As new construction starts plummet, many builders have begun shifting their business from new construction to remodeling. It’s easy to assume many won’t understand remodeling. But make no mistake that some will not be worse, but actually will be better business operations than their more experienced remodeling competitors.
Many builders will market and sell better, thus meaning that they will sell roofs as part of a larger project. Some will subcontract with you and mark up your price and make a profit on you. In order to succeed, you must now compete against a growing marked-up labor and overhead pool of contractors in a shrunken market. Recognize that builders have routinely marked up labor, materials and overhead for years. You should, too.
Scott is the owner of a roofing company that gets it. When I recently worked with him, he bluntly stated that he has to get back to basics and stop paying himself only a salary. With a full staff of installers, office staff and a small fleet if trucks, he knows as well as anyone the reward he deserves for his risk.
Thus he is getting back to sales basics in order to find more sales opportunities to choose from. With the improved sales leads, he can afford to lose a few in order to hold to proper pricing strategies. He is also becoming more proactive by leading his sales team to sell more than roofs.
Now more than ever you must understand concepts in pricing and profit if you want to thrive. Here are key strategies that will help you compete and grow profits as competition heats up.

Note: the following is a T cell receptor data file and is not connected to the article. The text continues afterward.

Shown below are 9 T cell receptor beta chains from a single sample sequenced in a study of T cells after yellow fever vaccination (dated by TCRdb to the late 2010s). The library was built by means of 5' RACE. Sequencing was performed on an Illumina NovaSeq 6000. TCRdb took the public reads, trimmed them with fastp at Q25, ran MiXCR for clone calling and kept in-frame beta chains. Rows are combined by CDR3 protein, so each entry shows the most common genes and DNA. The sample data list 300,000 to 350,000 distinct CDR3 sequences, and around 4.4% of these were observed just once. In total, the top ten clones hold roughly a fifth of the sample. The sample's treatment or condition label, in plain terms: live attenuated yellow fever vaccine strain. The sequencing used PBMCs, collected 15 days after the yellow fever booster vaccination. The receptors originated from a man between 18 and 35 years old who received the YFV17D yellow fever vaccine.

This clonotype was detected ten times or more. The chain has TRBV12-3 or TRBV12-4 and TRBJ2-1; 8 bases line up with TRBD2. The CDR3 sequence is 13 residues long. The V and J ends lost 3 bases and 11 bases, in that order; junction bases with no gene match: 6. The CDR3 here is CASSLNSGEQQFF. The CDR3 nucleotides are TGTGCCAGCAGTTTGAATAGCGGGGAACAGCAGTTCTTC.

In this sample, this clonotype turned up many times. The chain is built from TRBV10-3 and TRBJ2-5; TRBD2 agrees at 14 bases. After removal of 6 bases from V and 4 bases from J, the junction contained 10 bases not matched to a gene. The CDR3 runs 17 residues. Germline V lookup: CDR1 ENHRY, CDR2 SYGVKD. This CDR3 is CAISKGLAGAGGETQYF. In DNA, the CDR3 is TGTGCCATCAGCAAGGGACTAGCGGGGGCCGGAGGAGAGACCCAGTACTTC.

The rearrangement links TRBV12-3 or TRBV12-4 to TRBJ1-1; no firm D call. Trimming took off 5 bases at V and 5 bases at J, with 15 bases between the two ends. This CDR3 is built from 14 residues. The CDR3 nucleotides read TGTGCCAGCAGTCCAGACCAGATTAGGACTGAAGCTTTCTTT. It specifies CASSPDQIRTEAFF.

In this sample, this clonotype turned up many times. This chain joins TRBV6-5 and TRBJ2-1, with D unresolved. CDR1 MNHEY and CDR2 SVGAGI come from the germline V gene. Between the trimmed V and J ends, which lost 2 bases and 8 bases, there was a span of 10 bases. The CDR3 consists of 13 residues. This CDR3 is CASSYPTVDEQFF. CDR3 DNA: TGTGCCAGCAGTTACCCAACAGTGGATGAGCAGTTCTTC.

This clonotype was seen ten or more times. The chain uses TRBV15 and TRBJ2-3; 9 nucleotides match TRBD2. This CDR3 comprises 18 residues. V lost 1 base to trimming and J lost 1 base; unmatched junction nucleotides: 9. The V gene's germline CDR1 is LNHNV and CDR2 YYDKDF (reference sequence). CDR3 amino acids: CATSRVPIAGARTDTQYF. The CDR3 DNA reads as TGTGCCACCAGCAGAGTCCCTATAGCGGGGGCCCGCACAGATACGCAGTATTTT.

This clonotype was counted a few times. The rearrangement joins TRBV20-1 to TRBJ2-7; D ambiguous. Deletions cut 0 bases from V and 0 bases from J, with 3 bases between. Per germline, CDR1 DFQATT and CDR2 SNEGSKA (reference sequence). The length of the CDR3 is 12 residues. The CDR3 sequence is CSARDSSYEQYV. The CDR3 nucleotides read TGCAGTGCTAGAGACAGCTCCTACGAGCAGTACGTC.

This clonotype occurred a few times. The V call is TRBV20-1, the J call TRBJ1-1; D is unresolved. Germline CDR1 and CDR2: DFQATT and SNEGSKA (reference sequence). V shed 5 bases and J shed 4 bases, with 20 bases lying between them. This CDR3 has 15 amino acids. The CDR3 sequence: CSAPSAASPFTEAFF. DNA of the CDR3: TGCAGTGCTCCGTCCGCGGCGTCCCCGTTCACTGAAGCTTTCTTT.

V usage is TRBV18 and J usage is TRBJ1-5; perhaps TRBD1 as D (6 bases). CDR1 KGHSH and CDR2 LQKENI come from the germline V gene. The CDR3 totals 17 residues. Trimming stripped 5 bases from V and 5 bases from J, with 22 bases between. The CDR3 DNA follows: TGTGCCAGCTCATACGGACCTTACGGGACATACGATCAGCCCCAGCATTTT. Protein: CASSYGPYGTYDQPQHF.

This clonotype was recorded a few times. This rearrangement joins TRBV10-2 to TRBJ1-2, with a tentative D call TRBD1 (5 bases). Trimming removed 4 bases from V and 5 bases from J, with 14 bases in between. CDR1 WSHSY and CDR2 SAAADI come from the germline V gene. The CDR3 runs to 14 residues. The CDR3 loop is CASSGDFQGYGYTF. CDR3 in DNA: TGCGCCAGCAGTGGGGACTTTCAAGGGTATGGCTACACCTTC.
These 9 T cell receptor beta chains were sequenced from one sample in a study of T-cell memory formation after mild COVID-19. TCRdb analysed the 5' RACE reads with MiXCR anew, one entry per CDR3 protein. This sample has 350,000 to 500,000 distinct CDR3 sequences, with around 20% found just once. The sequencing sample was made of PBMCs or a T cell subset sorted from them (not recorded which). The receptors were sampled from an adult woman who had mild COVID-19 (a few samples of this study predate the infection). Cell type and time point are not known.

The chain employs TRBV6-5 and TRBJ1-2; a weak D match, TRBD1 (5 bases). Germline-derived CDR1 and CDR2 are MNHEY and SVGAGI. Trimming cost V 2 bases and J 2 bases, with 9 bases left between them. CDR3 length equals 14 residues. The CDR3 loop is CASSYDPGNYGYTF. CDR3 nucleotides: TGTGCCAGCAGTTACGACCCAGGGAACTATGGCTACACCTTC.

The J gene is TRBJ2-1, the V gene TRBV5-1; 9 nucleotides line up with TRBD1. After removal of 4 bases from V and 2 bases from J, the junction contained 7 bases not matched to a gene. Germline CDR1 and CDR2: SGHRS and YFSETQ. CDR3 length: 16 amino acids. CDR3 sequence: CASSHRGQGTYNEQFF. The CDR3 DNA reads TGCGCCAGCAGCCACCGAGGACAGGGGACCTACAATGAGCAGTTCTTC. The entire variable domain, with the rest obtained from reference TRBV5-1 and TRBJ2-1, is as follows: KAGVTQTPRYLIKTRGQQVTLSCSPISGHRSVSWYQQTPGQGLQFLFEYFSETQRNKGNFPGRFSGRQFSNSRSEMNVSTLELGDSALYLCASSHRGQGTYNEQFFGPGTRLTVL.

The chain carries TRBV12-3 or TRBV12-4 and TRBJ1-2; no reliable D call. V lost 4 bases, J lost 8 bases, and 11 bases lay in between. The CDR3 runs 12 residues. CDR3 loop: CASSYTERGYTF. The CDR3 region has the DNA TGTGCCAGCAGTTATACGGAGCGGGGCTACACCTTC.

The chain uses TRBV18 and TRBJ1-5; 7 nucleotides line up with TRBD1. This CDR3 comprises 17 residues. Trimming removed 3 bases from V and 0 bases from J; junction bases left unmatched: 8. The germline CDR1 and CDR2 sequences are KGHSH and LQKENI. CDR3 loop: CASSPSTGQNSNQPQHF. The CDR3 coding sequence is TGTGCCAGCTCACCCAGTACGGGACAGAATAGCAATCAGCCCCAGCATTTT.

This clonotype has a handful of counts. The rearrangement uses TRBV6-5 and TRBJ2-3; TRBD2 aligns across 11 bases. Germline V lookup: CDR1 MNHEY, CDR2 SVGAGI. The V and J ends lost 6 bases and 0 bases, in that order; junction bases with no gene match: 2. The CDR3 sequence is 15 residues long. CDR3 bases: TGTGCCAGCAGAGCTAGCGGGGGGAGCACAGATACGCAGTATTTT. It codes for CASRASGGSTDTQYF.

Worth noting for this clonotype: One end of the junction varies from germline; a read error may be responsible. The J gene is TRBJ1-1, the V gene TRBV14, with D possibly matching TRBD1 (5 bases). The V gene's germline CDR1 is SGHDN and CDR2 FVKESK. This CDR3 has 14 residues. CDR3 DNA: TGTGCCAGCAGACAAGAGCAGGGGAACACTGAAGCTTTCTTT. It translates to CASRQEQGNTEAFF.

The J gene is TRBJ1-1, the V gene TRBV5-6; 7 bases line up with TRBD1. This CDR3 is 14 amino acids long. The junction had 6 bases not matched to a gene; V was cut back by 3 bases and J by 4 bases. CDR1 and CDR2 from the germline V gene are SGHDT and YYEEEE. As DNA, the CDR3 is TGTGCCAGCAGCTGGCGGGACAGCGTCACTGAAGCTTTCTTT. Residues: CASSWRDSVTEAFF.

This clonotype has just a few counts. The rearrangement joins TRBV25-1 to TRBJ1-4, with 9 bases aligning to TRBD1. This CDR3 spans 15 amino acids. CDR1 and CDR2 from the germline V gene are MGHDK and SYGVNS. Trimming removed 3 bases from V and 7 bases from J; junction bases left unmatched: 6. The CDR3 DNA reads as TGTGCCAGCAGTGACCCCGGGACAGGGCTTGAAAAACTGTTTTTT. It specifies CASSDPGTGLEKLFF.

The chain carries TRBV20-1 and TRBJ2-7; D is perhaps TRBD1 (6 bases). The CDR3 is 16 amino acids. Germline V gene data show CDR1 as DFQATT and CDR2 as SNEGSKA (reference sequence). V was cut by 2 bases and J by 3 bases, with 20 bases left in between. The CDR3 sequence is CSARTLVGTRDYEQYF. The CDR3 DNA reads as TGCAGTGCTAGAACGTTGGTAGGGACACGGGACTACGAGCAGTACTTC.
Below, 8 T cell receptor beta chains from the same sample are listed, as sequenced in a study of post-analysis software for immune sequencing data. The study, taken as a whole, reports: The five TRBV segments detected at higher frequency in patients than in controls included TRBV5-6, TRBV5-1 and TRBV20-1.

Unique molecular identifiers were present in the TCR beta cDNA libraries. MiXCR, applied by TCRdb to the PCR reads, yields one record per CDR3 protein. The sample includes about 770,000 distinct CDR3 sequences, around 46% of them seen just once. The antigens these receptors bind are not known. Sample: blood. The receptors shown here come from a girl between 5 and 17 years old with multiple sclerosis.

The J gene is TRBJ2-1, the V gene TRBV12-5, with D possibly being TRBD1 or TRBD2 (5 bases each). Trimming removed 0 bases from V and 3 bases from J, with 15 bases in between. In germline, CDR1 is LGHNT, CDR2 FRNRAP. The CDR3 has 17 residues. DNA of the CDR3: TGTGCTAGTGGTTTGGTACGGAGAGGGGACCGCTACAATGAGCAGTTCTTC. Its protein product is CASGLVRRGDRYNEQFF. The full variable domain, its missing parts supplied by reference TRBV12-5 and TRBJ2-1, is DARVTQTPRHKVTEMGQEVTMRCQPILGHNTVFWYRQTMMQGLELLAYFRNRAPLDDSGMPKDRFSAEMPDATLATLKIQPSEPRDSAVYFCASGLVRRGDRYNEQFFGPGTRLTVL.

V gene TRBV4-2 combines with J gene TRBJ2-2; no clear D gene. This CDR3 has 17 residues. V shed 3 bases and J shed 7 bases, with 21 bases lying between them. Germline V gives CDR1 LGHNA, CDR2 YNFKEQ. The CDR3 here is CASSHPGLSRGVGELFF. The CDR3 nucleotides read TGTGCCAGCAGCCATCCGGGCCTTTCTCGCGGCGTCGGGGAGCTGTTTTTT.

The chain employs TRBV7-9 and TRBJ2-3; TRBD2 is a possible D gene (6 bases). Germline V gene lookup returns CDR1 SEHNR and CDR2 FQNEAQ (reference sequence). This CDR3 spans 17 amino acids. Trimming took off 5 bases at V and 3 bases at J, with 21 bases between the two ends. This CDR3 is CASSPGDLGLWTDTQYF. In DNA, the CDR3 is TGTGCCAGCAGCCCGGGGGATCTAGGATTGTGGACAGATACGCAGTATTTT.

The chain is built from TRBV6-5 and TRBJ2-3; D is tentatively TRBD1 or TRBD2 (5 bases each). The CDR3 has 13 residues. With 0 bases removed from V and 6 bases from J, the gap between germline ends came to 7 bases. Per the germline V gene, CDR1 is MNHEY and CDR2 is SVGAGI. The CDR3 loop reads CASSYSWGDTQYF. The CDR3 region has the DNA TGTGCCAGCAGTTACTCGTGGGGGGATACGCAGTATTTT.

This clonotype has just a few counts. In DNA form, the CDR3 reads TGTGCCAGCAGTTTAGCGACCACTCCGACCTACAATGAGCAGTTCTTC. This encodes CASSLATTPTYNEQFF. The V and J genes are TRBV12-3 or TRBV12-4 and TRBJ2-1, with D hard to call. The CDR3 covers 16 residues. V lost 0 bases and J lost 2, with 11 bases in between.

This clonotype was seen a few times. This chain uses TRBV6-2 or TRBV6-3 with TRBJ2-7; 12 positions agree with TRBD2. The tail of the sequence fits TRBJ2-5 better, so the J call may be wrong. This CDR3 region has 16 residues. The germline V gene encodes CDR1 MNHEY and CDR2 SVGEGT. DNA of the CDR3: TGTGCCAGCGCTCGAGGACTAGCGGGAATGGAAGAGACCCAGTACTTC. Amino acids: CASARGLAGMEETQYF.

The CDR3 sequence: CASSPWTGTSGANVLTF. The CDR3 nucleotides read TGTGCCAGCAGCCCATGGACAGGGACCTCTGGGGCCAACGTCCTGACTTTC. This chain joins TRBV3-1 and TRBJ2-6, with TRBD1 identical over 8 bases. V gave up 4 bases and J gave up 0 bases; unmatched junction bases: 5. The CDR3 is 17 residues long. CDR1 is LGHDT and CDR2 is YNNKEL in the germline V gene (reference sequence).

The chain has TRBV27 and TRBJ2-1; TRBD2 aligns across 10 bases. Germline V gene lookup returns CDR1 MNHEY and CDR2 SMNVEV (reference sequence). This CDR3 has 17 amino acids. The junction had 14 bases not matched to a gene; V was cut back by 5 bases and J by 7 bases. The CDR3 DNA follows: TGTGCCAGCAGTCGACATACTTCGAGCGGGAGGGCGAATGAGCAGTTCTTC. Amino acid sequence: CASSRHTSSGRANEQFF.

1. Mark up your labor, not just your products. Imagine how you would price your goods and services if you had to hire subcontractors for every aspect of your business. If that were the case, you would not be profitable without a labor markup. Builders have done it for years and so should you.
2. Work on your business, not in it. I have met a surprisingly high number of roofers and remodelers report that their “profit” is the salary they receive. They make just as much as they would if they worked as a superintendent by failing to recognize that profit is what remains after all salaries, including the owner, are paid. Builders have known for years to work this into the pricing on each project.
3. Change your business focus. Instead of thinking of yourself as a roofer, consider yourself a home improvement consultant that can discuss any product or aspect of construction. When you reach this level, you become more than a roofer New installation and product sales opportunities will come your way.
4. Build your business to scale. Don’t let my last tip alarm you into thinking you must jump onto every opportunity that comes to you. Quite the opposite is true. Even if you want to become a large-scale remodeler you must reach your goal with baby steps.
Open your mind to the possibility and begin introducing new product lines. This is not solely an issue related to selling, but also defines the soundness of your pricing practices. If you can properly price roof projects with markup for goods and labor along with allowance for overhead, then you can do it for the next product, and the next, and so on.
Run your business for profit and you will better serve your clients by having adequate resources to do the job right and build your reputation. As more competitors enter the market, your success will rely on a proper pricing structure.